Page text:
My wife and I have rats in our house. Don’t wince! It’s not like they are running around eating crumbs off the floor. Basically, at least in South Carolina, if you have ANY little tiny vulnerability in your house’s exterior, and two rats make it in, you’ve got yourself a rat colony. Ba da bing.
So, I called the wildlife guy out, because exterminators basically poison them inside your house, and we all are supposed to then cross our fingers that they make it out before they keel over. Not a great route, especially if one doesn’t like the smell of decay.
He was really nice, and pretty tough, since it was 22 degrees this morning. He walked around, spied every possibility, went into the attic, went down beneath the house in the crawlspace (maybe some of you don’t know what this means, but it’s not terribly important), and the like.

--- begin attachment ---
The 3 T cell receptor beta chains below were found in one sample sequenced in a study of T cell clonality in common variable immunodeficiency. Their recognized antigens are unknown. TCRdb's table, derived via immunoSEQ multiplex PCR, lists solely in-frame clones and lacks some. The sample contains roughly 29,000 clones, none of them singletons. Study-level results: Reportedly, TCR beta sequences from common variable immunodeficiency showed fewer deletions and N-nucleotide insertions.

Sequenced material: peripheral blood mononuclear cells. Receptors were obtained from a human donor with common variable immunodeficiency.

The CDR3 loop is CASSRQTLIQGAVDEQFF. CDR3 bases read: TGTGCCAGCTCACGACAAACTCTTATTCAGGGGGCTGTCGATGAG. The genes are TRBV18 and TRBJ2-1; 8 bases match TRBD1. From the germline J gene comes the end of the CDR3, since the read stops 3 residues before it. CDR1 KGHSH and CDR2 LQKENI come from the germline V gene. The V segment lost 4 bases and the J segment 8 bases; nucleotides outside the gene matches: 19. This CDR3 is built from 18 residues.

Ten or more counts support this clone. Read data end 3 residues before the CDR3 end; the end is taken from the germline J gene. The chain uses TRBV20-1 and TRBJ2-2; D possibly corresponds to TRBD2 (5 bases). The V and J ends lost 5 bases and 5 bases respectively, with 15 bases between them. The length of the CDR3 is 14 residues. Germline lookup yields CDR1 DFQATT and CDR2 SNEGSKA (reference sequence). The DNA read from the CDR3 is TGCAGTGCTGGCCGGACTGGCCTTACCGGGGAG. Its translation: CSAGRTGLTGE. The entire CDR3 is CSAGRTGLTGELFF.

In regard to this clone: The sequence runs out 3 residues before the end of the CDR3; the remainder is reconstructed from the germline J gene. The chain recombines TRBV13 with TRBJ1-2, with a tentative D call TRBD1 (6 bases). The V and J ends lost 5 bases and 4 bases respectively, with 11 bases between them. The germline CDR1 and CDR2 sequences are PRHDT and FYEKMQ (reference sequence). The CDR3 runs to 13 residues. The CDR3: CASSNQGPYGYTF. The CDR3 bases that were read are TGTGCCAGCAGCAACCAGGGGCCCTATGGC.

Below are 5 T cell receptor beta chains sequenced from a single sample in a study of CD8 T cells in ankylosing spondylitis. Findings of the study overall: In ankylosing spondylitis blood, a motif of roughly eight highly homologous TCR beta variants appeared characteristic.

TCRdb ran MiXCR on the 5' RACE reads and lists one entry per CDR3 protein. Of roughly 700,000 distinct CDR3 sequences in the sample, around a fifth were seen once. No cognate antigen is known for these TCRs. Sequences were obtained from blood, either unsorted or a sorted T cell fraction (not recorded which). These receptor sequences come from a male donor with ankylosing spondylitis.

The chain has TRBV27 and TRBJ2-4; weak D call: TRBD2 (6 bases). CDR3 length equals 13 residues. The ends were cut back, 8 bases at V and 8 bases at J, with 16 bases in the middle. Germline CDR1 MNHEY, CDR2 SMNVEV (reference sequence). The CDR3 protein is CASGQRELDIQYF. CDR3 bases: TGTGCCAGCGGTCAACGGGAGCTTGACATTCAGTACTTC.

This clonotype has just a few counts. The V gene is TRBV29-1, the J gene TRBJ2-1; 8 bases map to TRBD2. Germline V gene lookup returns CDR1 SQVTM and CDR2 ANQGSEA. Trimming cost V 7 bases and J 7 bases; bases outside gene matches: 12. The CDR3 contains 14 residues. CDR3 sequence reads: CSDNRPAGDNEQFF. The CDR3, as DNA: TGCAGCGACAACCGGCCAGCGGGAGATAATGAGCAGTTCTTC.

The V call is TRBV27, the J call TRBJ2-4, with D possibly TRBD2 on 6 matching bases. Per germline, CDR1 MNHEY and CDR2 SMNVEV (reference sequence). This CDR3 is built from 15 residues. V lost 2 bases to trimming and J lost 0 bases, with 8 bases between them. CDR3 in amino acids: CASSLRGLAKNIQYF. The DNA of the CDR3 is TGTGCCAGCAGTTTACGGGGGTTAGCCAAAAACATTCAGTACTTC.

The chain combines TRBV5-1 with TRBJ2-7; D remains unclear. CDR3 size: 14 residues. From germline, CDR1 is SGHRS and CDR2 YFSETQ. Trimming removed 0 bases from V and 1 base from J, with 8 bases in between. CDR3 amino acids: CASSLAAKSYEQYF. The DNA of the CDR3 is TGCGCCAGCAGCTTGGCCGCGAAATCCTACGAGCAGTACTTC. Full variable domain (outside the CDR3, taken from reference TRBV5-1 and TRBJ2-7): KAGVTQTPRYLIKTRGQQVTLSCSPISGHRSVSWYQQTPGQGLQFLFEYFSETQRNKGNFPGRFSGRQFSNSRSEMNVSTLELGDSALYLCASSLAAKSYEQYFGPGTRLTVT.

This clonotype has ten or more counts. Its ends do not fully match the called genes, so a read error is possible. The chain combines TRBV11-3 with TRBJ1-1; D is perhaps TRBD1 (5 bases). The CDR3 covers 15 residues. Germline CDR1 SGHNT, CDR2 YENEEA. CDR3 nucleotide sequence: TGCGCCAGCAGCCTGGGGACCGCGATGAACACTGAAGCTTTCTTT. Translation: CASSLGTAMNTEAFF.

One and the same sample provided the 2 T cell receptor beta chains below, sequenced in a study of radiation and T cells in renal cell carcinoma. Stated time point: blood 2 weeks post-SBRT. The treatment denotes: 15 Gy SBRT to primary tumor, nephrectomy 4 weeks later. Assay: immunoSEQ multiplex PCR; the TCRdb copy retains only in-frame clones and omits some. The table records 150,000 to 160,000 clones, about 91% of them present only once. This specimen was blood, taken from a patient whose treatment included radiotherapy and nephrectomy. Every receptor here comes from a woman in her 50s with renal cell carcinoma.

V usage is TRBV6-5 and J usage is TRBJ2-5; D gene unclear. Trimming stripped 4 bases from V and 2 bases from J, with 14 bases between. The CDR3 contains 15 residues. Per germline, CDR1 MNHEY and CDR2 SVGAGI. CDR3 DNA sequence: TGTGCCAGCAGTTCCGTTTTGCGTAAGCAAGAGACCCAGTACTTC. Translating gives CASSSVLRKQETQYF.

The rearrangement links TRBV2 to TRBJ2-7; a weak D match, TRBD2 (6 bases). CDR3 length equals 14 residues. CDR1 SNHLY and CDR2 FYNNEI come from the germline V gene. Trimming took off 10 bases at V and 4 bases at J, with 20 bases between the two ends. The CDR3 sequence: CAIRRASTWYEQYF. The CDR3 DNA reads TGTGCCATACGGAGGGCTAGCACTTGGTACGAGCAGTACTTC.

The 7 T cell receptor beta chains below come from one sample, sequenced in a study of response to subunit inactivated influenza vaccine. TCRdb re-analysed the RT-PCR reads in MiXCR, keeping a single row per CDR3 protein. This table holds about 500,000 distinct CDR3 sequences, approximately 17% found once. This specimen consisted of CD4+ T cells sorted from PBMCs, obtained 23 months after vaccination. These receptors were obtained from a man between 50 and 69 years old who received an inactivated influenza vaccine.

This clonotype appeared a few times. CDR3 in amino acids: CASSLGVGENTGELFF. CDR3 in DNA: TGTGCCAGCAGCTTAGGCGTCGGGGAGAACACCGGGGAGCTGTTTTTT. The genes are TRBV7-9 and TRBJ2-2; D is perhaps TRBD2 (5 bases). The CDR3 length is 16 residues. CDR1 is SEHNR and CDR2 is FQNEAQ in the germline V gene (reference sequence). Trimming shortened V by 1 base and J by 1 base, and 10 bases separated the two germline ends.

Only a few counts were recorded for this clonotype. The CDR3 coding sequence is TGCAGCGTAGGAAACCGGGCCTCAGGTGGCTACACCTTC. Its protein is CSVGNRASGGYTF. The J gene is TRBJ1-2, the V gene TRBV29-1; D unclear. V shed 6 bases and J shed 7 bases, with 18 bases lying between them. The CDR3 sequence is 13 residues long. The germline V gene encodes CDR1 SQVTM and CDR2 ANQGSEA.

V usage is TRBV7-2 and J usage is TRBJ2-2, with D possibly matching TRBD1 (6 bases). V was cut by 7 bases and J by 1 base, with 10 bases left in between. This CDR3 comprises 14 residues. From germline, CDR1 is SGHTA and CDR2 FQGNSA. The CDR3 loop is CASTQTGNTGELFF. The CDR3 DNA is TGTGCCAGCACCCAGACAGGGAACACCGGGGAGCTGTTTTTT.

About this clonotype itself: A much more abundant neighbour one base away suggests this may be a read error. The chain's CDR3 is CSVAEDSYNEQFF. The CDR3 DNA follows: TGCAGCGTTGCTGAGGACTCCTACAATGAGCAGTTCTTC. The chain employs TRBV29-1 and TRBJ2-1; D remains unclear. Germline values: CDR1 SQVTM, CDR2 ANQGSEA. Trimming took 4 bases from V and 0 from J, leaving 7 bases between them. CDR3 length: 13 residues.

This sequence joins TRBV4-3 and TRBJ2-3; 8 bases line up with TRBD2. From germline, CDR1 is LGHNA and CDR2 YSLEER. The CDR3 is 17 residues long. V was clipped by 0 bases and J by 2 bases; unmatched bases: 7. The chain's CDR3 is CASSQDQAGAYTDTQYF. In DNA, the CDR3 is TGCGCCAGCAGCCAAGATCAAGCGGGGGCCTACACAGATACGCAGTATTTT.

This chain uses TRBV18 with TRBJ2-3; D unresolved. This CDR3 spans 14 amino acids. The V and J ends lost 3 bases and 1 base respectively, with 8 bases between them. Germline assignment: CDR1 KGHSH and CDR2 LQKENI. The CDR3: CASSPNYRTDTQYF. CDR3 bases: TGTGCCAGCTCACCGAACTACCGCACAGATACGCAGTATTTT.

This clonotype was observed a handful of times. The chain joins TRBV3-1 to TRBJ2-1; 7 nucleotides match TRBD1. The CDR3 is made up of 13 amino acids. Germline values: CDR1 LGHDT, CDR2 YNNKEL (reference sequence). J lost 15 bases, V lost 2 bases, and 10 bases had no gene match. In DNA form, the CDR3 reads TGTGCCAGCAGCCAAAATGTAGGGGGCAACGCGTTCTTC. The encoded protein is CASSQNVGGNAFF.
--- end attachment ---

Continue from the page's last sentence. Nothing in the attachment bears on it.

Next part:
The verdict: very likely rats, and they have a three week gestation period! So basically, no time to lose.
The price tag: $2,250. Holy shit! It is amazing the bad things that can happen to a person. This is coming five months after getting rid of bats in a rental property we own (price tag: $1,500). None of this is really suitable to run through homeowner’s insurance. So, we’re pooched, as they say.
This brought about a real sense of respect for this man. He must have a decent amount of self-worth – at least as far as his professional life is concerned. What a living he and/or his boss are making! They solve problems – complex ones – they get dirty, they know a lot of information, they take responsibility, and they charge an arm and a leg. People pay it because what else are you going to do about rats? I mean, you. What would someone like you or I do about a rat colony? It’s absolutely beyond our ability. I assume.